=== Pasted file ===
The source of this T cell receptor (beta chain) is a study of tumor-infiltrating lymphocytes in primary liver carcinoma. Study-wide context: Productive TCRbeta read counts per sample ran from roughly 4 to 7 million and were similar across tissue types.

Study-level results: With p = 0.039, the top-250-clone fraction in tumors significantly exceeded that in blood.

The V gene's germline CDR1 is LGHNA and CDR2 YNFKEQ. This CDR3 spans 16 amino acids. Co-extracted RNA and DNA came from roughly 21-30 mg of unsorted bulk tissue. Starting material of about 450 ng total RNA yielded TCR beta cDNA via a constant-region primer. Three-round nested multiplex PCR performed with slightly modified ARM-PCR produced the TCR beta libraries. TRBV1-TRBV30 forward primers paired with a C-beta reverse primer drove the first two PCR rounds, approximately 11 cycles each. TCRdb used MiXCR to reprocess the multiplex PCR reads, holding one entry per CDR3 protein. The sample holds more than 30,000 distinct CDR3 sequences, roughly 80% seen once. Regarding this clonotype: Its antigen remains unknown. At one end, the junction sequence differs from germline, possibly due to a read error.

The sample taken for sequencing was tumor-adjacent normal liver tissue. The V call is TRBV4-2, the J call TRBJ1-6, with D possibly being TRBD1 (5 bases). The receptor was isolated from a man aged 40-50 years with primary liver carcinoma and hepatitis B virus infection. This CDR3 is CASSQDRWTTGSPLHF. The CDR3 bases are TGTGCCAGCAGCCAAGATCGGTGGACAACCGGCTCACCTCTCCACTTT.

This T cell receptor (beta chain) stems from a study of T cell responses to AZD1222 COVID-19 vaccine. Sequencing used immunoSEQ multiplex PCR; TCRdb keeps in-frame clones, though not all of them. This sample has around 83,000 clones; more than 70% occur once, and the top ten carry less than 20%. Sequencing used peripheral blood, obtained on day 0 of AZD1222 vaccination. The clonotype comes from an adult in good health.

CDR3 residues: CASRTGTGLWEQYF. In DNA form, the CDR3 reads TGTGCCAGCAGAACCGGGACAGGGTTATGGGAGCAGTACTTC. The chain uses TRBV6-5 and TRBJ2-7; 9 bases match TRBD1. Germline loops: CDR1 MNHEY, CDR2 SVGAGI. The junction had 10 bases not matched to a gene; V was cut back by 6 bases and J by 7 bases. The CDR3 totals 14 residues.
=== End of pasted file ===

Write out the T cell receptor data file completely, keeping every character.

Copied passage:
The source of this T cell receptor (beta chain) is a study of tumor-infiltrating lymphocytes in primary liver carcinoma. Study-wide context: Productive TCRbeta read counts per sample ran from roughly 4 to 7 million and were similar across tissue types.

Study-level results: With p = 0.039, the top-250-clone fraction in tumors significantly exceeded that in blood.

The V gene's germline CDR1 is LGHNA and CDR2 YNFKEQ. This CDR3 spans 16 amino acids. Co-extracted RNA and DNA came from roughly 21-30 mg of unsorted bulk tissue. Starting material of about 450 ng total RNA yielded TCR beta cDNA via a constant-region primer. Three-round nested multiplex PCR performed with slightly modified ARM-PCR produced the TCR beta libraries. TRBV1-TRBV30 forward primers paired with a C-beta reverse primer drove the first two PCR rounds, approximately 11 cycles each. TCRdb used MiXCR to reprocess the multiplex PCR reads, holding one entry per CDR3 protein. The sample holds more than 30,000 distinct CDR3 sequences, roughly 80% seen once. Regarding this clonotype: Its antigen remains unknown. At one end, the junction sequence differs from germline, possibly due to a read error.

The sample taken for sequencing was tumor-adjacent normal liver tissue. The V call is TRBV4-2, the J call TRBJ1-6, with D possibly being TRBD1 (5 bases). The receptor was isolated from a man aged 40-50 years with primary liver carcinoma and hepatitis B virus infection. This CDR3 is CASSQDRWTTGSPLHF. The CDR3 bases are TGTGCCAGCAGCCAAGATCGGTGGACAACCGGCTCACCTCTCCACTTT.

This T cell receptor (beta chain) stems from a study of T cell responses to AZD1222 COVID-19 vaccine. Sequencing used immunoSEQ multiplex PCR; TCRdb keeps in-frame clones, though not all of them. This sample has around 83,000 clones; more than 70% occur once, and the top ten carry less than 20%. Sequencing used peripheral blood, obtained on day 0 of AZD1222 vaccination. The clonotype comes from an adult in good health.

CDR3 residues: CASRTGTGLWEQYF. In DNA form, the CDR3 reads TGTGCCAGCAGAACCGGGACAGGGTTATGGGAGCAGTACTTC. The chain uses TRBV6-5 and TRBJ2-7; 9 bases match TRBD1. Germline loops: CDR1 MNHEY, CDR2 SVGAGI. The junction had 10 bases not matched to a gene; V was cut back by 6 bases and J by 7 bases. The CDR3 totals 14 residues.